Community-Acquired Pneumonia (CAP)

Status: Update in Progress

Improving the care of adult patients with community-acquired pneumonia (CAP) has been the focus of many different organizations, and several have developed guidelines for management of CAP. Two of the

Improving the care of adult patients with community-acquired pneumonia (CAP) has been the focus of many different organizations, and several have developed guidelines for management of CAP. Two of the most widely referenced are those of the Infectious Diseases Society of America (IDSA) and the American Thoracic Society (ATS). In response to confusion regarding differences between their respective guidelines, the IDSA and the ATS convened a joint committee to develop a unified CAP guideline document. Full text*Projected Publication, Summer 2018

Nontuberculous Mycobacterial (NTM) Diseases

Status: Update in Progress

The minimum evaluation of a patient suspected of nontuberculous mycobacterial (NTM) lung disease should include the following: (1) chest radiograph or, in the absence of cavitation, chest high-resolution computed tomography

The minimum evaluation of a patient suspected of nontuberculous mycobacterial (NTM) lung disease should include the following: (1) chest radiograph or, in the absence of cavitation, chest high-resolution computed tomography (HRCT) scan; (2) three or more sputum specimens for acid-fast bacilli (AFB) analysis; and (3) exclusion of other disorders, such as tuberculosis (TB). Clinical, radiographic, and microbiologic criteria are equally important and all must be met to make a diagnosis of NTM lung disease. *For information on the timing of future updates to this guideline, contact the ATS.

Lyme Disease

Status: Update in Progress

Lyme disease is the most common tick-borne infection in both North America and Europe. In the United States, Lyme disease is caused by Borrelia burgdorferi, which is transmitted by the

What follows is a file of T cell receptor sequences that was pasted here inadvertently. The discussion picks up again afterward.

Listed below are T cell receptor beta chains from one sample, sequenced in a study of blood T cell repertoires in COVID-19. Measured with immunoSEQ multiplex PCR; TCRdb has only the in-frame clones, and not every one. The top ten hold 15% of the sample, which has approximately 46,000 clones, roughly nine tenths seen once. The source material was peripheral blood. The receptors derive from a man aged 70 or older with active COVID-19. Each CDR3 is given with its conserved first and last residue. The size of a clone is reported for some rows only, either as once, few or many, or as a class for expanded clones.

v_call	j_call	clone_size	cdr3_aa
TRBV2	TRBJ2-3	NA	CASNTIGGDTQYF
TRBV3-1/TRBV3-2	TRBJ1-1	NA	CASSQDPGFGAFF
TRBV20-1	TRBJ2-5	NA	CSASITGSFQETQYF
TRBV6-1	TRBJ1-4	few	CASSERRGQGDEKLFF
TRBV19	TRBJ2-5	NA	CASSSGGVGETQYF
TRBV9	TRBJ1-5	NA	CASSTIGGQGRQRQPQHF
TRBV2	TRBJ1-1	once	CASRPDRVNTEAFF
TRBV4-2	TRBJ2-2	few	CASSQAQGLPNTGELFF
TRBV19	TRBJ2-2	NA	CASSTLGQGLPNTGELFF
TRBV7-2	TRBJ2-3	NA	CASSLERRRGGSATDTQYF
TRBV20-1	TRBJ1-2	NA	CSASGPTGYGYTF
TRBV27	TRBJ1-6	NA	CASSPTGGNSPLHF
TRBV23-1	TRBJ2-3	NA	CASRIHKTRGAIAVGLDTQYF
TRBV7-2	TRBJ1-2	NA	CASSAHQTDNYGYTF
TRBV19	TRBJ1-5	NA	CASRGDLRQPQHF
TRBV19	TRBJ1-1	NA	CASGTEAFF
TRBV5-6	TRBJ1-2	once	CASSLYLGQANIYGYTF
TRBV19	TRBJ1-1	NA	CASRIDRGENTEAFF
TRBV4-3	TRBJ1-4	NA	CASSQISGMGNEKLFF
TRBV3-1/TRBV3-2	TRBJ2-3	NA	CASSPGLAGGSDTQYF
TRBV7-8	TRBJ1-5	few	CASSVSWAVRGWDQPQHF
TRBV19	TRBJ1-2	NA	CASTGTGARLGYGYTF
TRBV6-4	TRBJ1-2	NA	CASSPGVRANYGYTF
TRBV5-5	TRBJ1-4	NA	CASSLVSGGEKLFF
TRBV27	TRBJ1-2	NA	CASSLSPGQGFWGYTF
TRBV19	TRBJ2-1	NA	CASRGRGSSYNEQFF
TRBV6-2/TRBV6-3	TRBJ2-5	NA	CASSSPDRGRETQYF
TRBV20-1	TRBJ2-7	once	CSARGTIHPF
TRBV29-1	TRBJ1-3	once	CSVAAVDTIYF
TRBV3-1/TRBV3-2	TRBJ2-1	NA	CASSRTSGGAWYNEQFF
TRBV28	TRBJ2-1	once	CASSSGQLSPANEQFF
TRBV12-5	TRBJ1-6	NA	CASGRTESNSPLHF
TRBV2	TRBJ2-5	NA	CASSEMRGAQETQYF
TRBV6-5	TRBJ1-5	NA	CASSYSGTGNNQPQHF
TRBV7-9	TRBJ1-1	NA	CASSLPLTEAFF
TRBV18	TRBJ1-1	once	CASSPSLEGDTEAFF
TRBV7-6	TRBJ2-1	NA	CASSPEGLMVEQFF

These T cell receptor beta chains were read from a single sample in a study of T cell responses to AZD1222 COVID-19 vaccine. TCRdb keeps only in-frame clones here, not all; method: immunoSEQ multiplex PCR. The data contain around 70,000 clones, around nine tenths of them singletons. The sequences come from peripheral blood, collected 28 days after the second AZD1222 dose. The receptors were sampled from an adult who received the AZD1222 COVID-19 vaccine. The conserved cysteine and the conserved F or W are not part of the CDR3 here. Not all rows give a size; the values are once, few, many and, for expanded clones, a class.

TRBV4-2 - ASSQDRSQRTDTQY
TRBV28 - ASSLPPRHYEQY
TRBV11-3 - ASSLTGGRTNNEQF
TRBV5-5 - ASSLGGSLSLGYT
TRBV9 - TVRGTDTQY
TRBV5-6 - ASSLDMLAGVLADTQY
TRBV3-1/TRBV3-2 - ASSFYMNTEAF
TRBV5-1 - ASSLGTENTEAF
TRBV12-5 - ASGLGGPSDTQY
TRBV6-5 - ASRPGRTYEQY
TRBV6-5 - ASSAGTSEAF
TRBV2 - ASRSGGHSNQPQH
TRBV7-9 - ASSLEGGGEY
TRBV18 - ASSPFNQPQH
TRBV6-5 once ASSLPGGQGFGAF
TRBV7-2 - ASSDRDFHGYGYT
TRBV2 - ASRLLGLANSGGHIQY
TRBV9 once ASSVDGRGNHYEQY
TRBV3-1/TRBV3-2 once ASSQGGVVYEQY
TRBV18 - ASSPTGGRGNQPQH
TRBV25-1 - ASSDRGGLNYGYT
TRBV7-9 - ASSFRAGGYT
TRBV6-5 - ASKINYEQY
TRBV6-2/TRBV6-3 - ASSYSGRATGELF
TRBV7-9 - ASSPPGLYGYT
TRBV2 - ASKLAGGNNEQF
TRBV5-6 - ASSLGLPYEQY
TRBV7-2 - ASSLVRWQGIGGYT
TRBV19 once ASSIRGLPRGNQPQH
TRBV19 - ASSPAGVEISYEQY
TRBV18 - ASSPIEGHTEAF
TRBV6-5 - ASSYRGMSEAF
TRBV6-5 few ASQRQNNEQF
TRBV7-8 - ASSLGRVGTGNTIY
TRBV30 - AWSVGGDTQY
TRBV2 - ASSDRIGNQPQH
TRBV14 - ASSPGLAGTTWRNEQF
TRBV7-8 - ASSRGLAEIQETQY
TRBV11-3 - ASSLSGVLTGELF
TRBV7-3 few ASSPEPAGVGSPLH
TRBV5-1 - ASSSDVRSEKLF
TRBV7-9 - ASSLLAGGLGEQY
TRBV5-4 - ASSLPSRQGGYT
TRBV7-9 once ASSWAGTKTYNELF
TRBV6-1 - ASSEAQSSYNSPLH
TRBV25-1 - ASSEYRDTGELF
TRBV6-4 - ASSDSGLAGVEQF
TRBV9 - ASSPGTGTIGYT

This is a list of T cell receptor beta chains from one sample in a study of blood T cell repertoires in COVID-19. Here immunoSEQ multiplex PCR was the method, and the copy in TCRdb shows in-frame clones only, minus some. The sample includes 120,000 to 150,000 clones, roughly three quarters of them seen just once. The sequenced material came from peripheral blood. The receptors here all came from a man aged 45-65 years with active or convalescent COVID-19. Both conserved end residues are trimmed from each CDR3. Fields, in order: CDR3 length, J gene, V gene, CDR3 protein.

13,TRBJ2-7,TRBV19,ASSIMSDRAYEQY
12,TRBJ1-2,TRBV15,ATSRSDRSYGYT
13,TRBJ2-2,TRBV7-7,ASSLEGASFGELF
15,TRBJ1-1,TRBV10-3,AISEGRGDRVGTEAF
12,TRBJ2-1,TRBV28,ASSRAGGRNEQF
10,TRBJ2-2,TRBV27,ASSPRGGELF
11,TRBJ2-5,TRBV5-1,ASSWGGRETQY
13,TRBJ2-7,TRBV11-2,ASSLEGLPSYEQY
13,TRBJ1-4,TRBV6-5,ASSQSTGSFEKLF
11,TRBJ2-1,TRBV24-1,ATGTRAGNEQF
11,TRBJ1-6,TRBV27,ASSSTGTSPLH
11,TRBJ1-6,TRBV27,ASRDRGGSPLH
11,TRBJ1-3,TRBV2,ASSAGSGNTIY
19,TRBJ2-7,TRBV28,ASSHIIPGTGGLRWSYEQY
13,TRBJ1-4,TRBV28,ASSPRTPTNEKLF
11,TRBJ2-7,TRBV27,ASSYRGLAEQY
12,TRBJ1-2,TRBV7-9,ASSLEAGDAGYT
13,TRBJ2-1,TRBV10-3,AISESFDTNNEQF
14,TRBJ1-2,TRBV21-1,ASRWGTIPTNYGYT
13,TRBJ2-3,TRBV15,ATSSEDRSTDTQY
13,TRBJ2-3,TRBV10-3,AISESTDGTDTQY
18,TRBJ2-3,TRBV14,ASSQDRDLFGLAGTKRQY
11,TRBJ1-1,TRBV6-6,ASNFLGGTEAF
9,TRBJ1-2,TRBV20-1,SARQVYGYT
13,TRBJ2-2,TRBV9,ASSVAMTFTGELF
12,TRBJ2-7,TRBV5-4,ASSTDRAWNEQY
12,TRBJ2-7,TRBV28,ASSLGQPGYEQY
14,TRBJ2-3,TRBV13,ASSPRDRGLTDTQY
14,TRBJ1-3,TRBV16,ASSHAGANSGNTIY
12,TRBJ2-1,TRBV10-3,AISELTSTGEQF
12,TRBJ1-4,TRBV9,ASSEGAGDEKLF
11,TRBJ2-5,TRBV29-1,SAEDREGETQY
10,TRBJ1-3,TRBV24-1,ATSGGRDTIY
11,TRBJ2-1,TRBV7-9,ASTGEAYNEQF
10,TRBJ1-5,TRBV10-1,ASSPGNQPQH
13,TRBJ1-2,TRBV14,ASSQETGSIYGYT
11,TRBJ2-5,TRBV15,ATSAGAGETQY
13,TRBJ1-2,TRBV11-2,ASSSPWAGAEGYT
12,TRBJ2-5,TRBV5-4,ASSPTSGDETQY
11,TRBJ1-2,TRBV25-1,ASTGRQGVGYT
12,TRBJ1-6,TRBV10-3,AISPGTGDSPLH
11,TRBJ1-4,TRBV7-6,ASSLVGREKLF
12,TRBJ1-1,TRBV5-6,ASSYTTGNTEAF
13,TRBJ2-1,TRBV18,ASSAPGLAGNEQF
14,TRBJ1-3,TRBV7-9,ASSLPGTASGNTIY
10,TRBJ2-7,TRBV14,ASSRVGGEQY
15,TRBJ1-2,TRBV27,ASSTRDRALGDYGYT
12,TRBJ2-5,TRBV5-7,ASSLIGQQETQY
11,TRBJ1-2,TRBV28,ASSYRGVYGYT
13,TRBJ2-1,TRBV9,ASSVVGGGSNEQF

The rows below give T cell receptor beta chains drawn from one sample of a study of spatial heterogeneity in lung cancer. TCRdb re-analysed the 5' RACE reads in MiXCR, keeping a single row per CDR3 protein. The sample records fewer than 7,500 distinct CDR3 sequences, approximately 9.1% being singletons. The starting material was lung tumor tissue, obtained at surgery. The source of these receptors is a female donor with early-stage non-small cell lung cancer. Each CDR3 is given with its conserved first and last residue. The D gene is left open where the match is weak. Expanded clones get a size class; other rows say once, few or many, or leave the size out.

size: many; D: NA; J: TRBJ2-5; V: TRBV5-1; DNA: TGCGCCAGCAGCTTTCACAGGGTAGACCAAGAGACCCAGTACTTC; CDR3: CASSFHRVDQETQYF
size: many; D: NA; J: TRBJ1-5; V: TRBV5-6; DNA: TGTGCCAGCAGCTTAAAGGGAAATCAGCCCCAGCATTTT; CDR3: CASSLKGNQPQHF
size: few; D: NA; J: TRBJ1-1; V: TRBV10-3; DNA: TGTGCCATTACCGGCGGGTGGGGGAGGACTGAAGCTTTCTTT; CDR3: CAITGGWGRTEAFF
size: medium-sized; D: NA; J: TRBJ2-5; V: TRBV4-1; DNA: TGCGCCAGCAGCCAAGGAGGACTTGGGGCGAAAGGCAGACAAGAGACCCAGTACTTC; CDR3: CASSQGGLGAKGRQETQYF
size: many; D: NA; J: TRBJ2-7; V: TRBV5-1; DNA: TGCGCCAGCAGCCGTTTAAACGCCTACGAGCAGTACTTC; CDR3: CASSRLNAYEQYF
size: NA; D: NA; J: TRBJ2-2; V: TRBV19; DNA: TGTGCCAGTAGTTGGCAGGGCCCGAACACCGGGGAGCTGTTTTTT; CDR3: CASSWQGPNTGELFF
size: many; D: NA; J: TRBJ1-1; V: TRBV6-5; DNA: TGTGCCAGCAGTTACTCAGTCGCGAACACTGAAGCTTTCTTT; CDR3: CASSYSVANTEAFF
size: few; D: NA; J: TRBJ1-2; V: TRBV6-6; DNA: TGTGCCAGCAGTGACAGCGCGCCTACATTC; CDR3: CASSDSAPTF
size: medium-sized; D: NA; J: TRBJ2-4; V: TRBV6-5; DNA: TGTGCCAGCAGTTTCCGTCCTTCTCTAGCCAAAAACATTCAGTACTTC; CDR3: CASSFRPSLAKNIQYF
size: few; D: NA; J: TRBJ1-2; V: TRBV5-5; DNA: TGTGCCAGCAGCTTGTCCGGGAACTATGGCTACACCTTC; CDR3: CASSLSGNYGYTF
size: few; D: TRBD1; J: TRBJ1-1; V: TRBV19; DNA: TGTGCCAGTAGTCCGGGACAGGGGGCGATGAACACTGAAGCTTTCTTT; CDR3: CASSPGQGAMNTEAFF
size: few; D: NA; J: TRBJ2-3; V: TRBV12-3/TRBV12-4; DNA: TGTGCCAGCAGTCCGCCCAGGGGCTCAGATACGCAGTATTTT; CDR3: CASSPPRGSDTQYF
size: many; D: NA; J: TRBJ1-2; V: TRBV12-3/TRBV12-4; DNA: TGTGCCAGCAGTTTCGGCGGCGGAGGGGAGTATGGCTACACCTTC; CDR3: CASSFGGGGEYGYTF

Lyme disease is the most common tick-borne infection in both North America and Europe. In the United States, Lyme disease is caused by Borrelia burgdorferi, which is transmitted by the bite of the tick species Ixodes scapularis and Ixodes pacificus. Clinical manifestations most often involve the skin, joints, nervous system, and heart. Full textApproximately every 12 – 18 months following publication, IDSA evaluates its guidelines for the need for update.  Because several years have passed since the last update, IDSA determined that a new undertaking for Lyme disease guidelines was needed. In order to develop a more focused and manageable guideline than the previous guideline which had a very broad scope, the IDSA has decided to approach this guideline topic differently by separating the topic into distinct guidelines.  This is a practice that IDSA has implemented across many of its guidelines where the scope has been expansive. The first of these guideline topics to be addressed will be on the prevention, diagnosis, and treatment of Lyme disease.  This guideline is being developed jointly with the American Academy of Neurology and the American College of Rheumatology.  Other collaborators on the guideline include panel members from the following: American Academy of Family Physicians (AAFP), American Academy of Pediatrics – Committee on Infectious Diseases (AAP-COID), American Academy of Pediatrics – Section on Emergency Medicine (AAP-EM), American College of Physicians (ACP), Association of Medical Microbiology and Infectious Diseases – Canada (AMMI-CA), Child Neurology Society (CNS), Pediatric Infectious Diseases Society (PIDS), Entomological Society of America (ESA), European Society of Clinical Microbiology and Infectious Diseases (ESCMID).  Individuals from the disciplines of cardiology, microbiology and pathology as well as a consumer representative and a methodologist with expertise in GRADE are also among the members of the guideline development panel. In contrast to the 2006 IDSA guidelines, this guideline will not provide comprehensive coverage of Anaplasma phagocytophilum and Babesia microti outside the context of co-infections. Those pathogens will be treated more comprehensively in separate, forthcoming clinical guidelines. Information on the status of these updates can be found here, within the Practice Guidelines/Infections by Organism/Bacteria section of the IDSA website. *Projected publication, Fall 2018